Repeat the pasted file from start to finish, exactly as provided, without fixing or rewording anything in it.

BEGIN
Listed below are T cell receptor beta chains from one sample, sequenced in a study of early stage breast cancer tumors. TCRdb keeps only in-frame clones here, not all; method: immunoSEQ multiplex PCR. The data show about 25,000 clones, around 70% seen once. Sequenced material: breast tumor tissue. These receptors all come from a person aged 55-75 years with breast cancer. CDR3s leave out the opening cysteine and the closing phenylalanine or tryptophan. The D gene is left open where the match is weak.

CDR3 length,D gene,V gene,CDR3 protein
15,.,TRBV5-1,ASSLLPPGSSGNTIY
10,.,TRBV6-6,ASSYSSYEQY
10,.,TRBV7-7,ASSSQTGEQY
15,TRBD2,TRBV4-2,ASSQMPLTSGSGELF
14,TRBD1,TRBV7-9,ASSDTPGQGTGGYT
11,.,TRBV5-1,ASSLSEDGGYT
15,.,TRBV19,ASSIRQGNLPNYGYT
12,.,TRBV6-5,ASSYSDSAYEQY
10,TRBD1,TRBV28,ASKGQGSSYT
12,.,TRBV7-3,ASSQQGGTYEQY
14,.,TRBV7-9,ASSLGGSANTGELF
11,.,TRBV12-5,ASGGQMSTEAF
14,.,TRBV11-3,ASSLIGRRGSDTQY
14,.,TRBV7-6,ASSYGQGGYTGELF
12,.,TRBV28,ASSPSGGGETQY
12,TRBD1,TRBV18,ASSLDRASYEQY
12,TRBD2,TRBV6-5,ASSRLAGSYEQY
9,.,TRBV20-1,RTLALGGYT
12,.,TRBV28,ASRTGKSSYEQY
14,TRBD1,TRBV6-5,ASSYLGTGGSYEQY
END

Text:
Listed below are T cell receptor beta chains from one sample, sequenced in a study of early stage breast cancer tumors. TCRdb keeps only in-frame clones here, not all; method: immunoSEQ multiplex PCR. The data show about 25,000 clones, around 70% seen once. Sequenced material: breast tumor tissue. These receptors all come from a person aged 55-75 years with breast cancer. CDR3s leave out the opening cysteine and the closing phenylalanine or tryptophan. The D gene is left open where the match is weak.

CDR3 length,D gene,V gene,CDR3 protein
15,.,TRBV5-1,ASSLLPPGSSGNTIY
10,.,TRBV6-6,ASSYSSYEQY
10,.,TRBV7-7,ASSSQTGEQY
15,TRBD2,TRBV4-2,ASSQMPLTSGSGELF
14,TRBD1,TRBV7-9,ASSDTPGQGTGGYT
11,.,TRBV5-1,ASSLSEDGGYT
15,.,TRBV19,ASSIRQGNLPNYGYT
12,.,TRBV6-5,ASSYSDSAYEQY
10,TRBD1,TRBV28,ASKGQGSSYT
12,.,TRBV7-3,ASSQQGGTYEQY
14,.,TRBV7-9,ASSLGGSANTGELF
11,.,TRBV12-5,ASGGQMSTEAF
14,.,TRBV11-3,ASSLIGRRGSDTQY
14,.,TRBV7-6,ASSYGQGGYTGELF
12,.,TRBV28,ASSPSGGGETQY
12,TRBD1,TRBV18,ASSLDRASYEQY
12,TRBD2,TRBV6-5,ASSRLAGSYEQY
9,.,TRBV20-1,RTLALGGYT
12,.,TRBV28,ASRTGKSSYEQY
14,TRBD1,TRBV6-5,ASSYLGTGGSYEQY